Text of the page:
Posts from May 2010

IN DEFENSE

May 27, 2010

“THE WALL STREET JOURNAL” published a brilliant article by Peter Berkowitz this month. In “Why Liberal Education Matters” Berkowitz argues most convincingly that, “Today it is the connection of the humanities to a free mind and citizenship in a free society that requires defense.” Liberal education supposes that while individual rights are shared equally by all, the responsible exercise of those rights is an achievement that depends on cultivating the mind. ....

THE DESIGNER’S OWN IT!

May 25, 2010

With the potential for growth clear, how should producers of On-Line Learning programs proceed? First we must acknowledge that effective educational programming has always been a designer’s medium. It has never been an evolving electronic gadgetry world. Instead, it has been developed and used as yet another communication tool for efficiently transferring skills and knowledge, just as the written word, printed text, and video have all been in the hands of talented...

ASTD Observations

May 21, 2010

Back from the “ASTD 2010 Conference and Exposition” held earlier this week in Chicago. A very successful event in one of the most beautiful cities in our country. Except for the Winter months, it’s really hard to match Chicago’s beauty, cleanliness and cultural/sporting/entertainment choices. “My kind of town . . .!” While I do not know the exact numbers, this year’s exposition seemed much larger than normal with more visitors, including a...

MAKING THE DECISION “ — part two —

May 17, 2010

Continuing with our “Buying Process” discussion, the next step is the “Instructional Design Review.” Today, e-Learning is not part of the video world. E-Learning is, also, not a part of the videotape, laser interactive videodisc, or CD-ROM continuum. At this moment, e-Learning is closer to the radio world. Sure, the necessary compressed video capability is readily available — BUT, the infrastructure for most would-be corporate users is not. Today, unfortunately, most e-Learning...

MAKING THE DECISION “ — part one —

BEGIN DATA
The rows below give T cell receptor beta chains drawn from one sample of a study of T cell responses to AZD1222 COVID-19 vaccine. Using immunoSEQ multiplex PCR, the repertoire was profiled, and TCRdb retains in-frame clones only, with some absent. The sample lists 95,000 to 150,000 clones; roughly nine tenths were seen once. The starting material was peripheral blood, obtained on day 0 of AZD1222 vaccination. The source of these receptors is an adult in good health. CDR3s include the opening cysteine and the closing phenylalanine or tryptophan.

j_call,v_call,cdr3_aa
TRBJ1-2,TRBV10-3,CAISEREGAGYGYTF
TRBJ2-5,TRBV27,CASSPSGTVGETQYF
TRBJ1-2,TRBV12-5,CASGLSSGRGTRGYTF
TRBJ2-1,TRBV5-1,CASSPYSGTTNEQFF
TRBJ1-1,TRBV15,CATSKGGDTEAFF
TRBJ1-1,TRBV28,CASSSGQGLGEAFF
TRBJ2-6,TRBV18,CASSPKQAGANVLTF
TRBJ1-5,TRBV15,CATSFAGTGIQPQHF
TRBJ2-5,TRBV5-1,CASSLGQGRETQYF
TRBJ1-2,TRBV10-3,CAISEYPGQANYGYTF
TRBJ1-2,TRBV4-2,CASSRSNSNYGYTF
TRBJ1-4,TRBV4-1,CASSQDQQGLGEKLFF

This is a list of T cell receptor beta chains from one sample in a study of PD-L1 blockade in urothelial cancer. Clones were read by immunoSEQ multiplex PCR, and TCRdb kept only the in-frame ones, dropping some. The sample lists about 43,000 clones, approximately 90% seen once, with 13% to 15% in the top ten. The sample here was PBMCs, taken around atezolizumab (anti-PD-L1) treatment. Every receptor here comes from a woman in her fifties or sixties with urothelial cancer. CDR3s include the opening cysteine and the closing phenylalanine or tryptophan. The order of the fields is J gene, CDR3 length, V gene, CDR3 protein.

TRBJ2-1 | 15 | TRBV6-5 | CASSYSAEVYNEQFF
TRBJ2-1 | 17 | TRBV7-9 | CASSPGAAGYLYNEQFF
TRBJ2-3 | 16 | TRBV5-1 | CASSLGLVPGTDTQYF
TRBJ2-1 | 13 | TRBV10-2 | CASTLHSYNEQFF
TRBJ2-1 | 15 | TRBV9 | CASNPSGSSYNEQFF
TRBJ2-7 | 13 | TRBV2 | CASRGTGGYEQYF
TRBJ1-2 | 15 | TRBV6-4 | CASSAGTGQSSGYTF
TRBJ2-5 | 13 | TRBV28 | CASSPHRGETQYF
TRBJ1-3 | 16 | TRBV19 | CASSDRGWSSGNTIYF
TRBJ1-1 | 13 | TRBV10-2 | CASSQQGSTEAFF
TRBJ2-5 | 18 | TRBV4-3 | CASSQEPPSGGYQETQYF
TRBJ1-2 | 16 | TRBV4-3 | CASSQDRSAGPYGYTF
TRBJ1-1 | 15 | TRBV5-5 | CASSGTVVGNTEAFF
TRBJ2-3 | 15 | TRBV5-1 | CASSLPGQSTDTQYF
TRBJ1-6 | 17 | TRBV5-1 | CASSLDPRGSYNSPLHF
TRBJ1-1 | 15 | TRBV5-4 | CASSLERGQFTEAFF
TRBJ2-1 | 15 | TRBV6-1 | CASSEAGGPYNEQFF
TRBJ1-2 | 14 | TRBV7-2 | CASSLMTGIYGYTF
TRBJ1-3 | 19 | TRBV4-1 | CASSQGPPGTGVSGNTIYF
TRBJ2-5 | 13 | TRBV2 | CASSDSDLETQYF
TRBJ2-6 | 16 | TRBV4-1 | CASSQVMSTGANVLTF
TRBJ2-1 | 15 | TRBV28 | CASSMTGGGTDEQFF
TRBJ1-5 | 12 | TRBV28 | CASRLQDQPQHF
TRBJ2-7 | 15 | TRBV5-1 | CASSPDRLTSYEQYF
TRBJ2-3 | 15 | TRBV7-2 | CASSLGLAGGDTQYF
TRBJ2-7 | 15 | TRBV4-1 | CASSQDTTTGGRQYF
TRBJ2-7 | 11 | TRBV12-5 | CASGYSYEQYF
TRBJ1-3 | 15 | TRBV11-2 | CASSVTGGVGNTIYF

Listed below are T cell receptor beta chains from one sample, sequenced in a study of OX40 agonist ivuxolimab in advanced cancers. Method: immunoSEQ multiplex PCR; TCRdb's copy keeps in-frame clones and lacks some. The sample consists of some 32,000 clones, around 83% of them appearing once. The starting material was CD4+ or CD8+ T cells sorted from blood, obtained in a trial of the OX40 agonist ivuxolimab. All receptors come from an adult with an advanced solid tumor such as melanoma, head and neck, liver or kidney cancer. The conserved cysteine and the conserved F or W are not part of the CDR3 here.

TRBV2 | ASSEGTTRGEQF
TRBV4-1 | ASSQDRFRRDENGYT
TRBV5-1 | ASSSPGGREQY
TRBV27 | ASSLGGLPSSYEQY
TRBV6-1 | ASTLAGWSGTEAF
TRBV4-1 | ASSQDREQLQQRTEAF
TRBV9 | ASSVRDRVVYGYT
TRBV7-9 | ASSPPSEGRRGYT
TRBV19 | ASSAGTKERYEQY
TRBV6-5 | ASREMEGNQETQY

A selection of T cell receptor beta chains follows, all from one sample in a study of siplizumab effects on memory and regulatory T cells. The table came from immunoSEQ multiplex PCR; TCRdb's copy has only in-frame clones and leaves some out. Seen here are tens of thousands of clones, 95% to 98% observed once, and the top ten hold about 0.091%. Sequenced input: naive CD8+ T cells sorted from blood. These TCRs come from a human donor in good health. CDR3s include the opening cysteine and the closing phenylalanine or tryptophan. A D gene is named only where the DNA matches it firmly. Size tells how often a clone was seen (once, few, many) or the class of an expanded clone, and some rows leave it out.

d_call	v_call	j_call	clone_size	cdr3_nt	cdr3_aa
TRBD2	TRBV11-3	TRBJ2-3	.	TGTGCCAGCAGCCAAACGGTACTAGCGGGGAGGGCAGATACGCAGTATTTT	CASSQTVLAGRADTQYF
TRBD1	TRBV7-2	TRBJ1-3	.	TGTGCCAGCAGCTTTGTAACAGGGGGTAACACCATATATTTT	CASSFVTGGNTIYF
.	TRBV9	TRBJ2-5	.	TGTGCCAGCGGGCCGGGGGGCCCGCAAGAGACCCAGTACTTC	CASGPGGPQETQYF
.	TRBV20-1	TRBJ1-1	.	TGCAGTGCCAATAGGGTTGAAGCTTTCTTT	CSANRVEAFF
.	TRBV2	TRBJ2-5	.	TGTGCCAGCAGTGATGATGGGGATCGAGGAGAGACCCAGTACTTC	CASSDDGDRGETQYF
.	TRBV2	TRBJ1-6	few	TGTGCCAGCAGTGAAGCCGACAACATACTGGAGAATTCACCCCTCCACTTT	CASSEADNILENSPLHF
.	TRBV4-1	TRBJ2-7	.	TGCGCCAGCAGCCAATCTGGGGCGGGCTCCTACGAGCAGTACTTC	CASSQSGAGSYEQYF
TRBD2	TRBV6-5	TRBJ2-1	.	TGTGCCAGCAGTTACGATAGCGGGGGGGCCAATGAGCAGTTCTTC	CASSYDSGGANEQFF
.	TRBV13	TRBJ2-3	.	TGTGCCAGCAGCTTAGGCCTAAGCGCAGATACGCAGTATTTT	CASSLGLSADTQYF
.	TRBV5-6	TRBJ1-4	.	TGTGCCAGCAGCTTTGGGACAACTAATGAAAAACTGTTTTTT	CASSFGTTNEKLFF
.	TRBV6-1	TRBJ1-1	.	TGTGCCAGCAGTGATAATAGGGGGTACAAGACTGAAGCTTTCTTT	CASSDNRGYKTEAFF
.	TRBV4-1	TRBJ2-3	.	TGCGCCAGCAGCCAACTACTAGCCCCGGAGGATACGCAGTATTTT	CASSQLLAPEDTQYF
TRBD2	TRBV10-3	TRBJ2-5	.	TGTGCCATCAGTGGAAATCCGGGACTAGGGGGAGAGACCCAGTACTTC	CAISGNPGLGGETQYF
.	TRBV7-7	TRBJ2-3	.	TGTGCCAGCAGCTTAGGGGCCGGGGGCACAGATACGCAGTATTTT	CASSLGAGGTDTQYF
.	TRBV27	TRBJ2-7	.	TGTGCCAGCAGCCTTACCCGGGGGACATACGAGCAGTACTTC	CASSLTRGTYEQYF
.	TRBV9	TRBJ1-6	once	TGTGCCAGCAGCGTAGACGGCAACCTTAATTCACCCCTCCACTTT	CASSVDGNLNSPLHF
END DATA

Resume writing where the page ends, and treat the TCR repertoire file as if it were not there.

May 13, 2010

One of the problems in BLOG-writing is that some of the most important ideas are written about once and then never seen again. Such is the case with our “buying process” discussion, which first appeared in 2009. So, because it is such an important subject and because ASTD gets underway next week, here are the salient steps you should undertake in “The Buying Process” — once again. More “live to regret it”...

LOOK TWICE!

May 11, 2010

A week ago, we discussed the training alternative to e-Learning — at least until e-Learning gets its act together. Of course, that alternative is networked digitized CD-ROM instruction — an Intranet solution. We also discussed its most obvious limitation. Digitized CD-ROM training is not an Internet training medium. It must be administered within range of a dedicated LAN. But, for training payback values, it currently has no peer. So, if you choose...

STRIKING OUT — AGAIN!

May 7, 2010

A very interesting Op-Ed piece by Charles Murray appeared in “The New York Times” this week. The piece focused on comparisons between schools as measured by those same standardized tests we’ve come to abhor. This latest evaluation has been performed in Milwaukee, matching 3000-plus students from the Milwaukee Parental Choice Program with a like number attending public schools in the city. Predictably, the achievement growth rates for both groups were similar. Which,...

A FALLACY

May 5, 2010

I have had multiple careers in business and in education. I have watched many things change within the culture of our country. But, the change that bothers me most is the over-emphasis parents place on grades today — an emphasis they mistakenly pair with success. Unfortunately, what those parents mean by success is almost always equatable with money. “Make straight ‘A’s’ in school so that you will be admitted to a prestigious...

AN ALTERNATIVE

May 4, 2010

With the advent of CD-ROM instruction a couple of decades ago, we had a training-delivery system that had efficiency limitations. One either had to buy a zillion copies in order to distribute them to all involved or commit to a Learning Center concept. Since labor costs are always the single biggest training expenditure, we had a relatively inefficient system — plus one that did not have the learning-value compensations of “one-on-one” instruction....